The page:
Is Samsung About to Fold on its Galaxy Fold Folding Phone?

(Promotional image courtesy of Samsung)

Just two months after revealing its jaw-dropping $1,980 origami Galaxy Fold smartphone/tablet hybrid, and two weeks after it was supposed to drop to the public, Samsung says it might reveal the troubled phone’s fate in “a couple of days.”

Spoiler Alert: Samsung is going to cancel the Fold.

When reviewers got their hands on early production models last month, what they got was less of a first-of-its-kind folding phone, and more of an ill-conceived and badly-executed prototype device. CNET recounts that “The trouble began when five early production review units experienced screen breaks, flickering and, in two cases now, a bulge.” Worse, the screen had a protective layer that looked exactly like a removable film for shipping, and as easy to peel off, too. Which is exactly what more than one reviewer did, permanently damaging the screen.

The list of complaints went on:

• A double-thick folding phone which nonetheless doesn’t fold completely flat

• An exterior screen — the one you use when it’s folded up in phone mode — that’s shockingly small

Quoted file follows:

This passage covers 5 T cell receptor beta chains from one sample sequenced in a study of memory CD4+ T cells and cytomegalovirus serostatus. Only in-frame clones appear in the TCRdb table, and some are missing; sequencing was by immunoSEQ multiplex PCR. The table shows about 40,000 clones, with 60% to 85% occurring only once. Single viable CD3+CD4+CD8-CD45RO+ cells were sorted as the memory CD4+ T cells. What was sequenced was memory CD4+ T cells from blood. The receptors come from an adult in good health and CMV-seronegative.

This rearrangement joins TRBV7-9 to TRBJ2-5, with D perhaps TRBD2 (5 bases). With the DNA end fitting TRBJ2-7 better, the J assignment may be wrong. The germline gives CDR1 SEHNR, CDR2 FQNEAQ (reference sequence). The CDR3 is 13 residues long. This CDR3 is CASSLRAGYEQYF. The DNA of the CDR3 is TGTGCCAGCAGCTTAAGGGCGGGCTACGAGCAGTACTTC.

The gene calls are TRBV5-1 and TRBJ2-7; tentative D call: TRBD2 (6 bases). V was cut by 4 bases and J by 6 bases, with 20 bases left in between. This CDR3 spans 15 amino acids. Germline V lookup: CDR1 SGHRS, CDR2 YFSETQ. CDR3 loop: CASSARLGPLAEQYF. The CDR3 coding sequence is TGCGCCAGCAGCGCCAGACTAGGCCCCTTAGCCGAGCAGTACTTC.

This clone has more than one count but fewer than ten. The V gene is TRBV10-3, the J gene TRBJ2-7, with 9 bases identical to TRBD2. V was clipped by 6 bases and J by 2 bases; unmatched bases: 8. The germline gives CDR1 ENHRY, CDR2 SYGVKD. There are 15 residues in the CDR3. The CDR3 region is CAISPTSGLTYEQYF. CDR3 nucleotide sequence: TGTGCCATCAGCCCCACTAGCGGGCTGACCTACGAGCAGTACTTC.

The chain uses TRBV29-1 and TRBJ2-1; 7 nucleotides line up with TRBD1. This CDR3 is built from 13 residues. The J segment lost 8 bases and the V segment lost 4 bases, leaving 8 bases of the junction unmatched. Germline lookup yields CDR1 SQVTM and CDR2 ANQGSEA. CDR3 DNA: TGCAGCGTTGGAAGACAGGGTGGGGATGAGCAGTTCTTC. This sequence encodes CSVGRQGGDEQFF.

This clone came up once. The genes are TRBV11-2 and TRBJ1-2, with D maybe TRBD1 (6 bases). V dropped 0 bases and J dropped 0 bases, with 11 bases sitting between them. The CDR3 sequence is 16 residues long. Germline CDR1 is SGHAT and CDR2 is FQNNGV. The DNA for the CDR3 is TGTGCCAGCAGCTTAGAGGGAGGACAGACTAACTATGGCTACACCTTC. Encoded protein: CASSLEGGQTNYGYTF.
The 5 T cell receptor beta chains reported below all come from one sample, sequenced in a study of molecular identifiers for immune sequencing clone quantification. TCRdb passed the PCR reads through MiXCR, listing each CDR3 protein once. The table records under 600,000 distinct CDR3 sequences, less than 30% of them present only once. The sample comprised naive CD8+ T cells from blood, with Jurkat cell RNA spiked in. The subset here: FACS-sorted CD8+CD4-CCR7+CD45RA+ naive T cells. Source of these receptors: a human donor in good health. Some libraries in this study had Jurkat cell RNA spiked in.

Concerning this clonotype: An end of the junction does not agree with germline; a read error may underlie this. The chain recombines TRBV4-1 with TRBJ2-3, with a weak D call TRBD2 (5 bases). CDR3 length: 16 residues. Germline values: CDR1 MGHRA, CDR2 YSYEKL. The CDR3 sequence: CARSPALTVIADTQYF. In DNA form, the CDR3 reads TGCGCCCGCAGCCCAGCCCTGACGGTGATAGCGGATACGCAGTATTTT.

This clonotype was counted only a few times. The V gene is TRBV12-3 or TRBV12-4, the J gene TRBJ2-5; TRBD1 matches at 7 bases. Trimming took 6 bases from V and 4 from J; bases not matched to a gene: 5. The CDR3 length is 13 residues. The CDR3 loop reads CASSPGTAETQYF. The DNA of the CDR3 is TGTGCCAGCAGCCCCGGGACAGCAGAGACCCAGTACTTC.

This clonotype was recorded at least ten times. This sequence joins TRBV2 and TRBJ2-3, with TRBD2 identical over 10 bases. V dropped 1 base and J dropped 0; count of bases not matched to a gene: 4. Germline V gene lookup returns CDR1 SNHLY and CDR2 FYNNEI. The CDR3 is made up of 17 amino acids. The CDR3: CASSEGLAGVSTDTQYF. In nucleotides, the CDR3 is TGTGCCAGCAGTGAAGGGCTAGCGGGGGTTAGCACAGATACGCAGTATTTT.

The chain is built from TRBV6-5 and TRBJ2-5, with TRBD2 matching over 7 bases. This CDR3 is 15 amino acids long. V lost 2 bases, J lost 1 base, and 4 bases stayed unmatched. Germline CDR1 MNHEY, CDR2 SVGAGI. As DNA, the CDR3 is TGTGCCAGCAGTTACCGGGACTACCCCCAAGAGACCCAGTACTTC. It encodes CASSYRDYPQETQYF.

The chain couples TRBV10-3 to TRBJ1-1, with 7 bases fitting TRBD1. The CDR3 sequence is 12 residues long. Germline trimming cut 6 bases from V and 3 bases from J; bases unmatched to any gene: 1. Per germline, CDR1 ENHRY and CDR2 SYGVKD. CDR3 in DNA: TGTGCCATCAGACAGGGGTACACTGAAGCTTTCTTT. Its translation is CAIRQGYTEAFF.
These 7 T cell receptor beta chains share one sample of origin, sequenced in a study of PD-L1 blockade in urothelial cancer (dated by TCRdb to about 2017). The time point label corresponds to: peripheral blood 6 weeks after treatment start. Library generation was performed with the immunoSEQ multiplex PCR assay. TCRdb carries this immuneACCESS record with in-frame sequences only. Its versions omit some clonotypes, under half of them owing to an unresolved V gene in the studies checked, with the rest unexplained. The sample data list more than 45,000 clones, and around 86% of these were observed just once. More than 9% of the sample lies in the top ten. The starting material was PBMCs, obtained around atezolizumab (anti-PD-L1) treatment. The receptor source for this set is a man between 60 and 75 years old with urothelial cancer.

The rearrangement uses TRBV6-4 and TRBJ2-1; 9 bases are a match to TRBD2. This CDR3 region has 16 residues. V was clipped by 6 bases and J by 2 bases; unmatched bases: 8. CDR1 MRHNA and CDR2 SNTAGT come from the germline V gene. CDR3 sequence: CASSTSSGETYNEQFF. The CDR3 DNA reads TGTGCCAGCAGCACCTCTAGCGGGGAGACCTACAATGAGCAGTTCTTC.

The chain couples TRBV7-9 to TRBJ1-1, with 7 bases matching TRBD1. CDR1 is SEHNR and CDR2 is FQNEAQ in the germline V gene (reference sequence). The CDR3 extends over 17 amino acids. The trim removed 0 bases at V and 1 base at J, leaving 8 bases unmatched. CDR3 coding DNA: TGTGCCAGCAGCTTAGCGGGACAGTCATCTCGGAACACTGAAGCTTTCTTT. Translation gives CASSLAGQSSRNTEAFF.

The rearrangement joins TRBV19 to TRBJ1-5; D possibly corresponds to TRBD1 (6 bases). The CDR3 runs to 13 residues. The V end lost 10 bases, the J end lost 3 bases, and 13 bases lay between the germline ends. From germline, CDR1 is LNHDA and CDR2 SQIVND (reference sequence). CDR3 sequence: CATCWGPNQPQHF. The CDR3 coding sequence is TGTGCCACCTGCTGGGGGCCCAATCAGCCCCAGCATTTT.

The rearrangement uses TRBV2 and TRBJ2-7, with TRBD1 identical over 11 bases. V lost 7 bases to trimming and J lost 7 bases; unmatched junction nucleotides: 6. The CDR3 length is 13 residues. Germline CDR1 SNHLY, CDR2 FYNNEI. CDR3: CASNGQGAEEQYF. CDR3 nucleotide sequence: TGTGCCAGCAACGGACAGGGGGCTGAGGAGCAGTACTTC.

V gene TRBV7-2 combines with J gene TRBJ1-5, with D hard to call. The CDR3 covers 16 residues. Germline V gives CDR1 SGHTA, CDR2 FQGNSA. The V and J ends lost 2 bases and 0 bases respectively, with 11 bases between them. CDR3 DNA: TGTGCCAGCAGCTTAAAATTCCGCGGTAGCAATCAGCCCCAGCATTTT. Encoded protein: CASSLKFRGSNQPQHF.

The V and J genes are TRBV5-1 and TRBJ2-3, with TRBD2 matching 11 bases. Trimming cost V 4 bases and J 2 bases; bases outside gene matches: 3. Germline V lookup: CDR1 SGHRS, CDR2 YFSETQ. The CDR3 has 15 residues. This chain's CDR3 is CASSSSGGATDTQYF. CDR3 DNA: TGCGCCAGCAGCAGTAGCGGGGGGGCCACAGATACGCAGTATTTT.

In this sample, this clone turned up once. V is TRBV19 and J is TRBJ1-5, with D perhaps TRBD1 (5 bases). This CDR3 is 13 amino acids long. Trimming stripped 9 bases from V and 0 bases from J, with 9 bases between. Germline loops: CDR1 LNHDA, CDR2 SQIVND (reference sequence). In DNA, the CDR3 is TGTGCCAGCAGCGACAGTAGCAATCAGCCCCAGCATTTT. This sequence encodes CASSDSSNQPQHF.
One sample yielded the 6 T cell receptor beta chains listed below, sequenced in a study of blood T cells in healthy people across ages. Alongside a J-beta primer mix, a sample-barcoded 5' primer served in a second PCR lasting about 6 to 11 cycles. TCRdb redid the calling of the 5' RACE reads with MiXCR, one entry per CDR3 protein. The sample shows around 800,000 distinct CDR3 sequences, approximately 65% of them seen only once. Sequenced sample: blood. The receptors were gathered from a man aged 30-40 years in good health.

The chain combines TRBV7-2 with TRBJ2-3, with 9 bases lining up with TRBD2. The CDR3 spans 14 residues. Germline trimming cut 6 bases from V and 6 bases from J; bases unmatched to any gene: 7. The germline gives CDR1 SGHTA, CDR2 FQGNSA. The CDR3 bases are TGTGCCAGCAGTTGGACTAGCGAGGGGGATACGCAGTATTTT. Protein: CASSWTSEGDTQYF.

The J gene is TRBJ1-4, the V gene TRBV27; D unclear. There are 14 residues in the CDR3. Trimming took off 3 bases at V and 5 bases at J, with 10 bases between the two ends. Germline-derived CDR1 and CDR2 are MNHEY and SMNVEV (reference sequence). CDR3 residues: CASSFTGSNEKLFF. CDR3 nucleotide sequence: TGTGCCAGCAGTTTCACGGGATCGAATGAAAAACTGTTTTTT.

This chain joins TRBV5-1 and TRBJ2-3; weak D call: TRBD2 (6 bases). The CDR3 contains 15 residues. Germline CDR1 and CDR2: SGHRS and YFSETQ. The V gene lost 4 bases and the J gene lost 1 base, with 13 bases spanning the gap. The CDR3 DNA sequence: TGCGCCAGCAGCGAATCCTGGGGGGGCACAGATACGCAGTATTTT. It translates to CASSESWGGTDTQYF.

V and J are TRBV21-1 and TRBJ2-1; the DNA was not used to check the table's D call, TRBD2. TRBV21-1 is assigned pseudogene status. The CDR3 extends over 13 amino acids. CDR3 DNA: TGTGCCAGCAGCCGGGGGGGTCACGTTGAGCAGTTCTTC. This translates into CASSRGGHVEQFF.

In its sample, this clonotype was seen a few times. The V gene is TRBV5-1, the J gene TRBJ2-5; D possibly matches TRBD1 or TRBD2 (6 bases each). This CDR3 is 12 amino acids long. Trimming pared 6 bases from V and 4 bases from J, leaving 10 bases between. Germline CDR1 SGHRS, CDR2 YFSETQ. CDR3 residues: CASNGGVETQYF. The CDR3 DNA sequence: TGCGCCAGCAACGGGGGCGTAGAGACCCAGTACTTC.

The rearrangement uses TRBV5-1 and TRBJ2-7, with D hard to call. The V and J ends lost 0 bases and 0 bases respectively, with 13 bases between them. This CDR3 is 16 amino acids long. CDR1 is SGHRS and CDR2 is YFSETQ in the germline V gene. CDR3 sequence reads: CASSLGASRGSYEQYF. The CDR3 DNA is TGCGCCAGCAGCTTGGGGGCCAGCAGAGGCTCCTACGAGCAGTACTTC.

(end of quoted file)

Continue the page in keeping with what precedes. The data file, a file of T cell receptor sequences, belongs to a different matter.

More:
Questionable battery life and second-rate cameras

• And of course the $1,980 price, which could buy you a better phone and a better tablet — with hundreds of dollars left over

The hinge is an engineering marvel, but that’s out of strict necessity. You see, that OLED screen can indeed bend, but it can’t actually fold flat like a pants crease. What was needed then was this elaborate hinge mechanism to curl the screen to its structural limit, but even all that engineering didn’t result in a flat phone. So what you would get for your two grand is a really thick, awkward smartphone with a tiny screen, and a tablet of marginally-useful size with a screen that dies after a couple hours of normal use.

There’s just no fixing all that’s wrong with the Galaxy Fold. Samsung said on Tuesday that they “cannot confirm the shipping date for its foldable device Galaxy Fold yet and apologized to its pre-order customers in the United States for the delay.” Which prompted tech blogger John Gruber to reply, “Today is May 7. How can anyone take them seriously that they do not know if they’re going to ship by May 31? This thing is never going to ship and everyone knows it.”

I feel very bad for Samsung’s engineers, who are some of the best in the world. Clearly they’d come up with a proof-of-concept device, meant for internal testing and further prototyping, rather than for sale to the public. It’s also clear that management and/or marketing decided to push the Fold out the door regardless, in a mad rush to produce the first folding hybrid. Even if the company does manage to fix the problems with the screen well enough to ship, the Fold’s high price and many other shortcomings are going to mean disappointing sales at best.

Maybe the future is in folding phones. But with the Galaxy Fold, Samsung is the real-world Yoyodyne Propulsion Systems, “Where the future begins tomorrow!”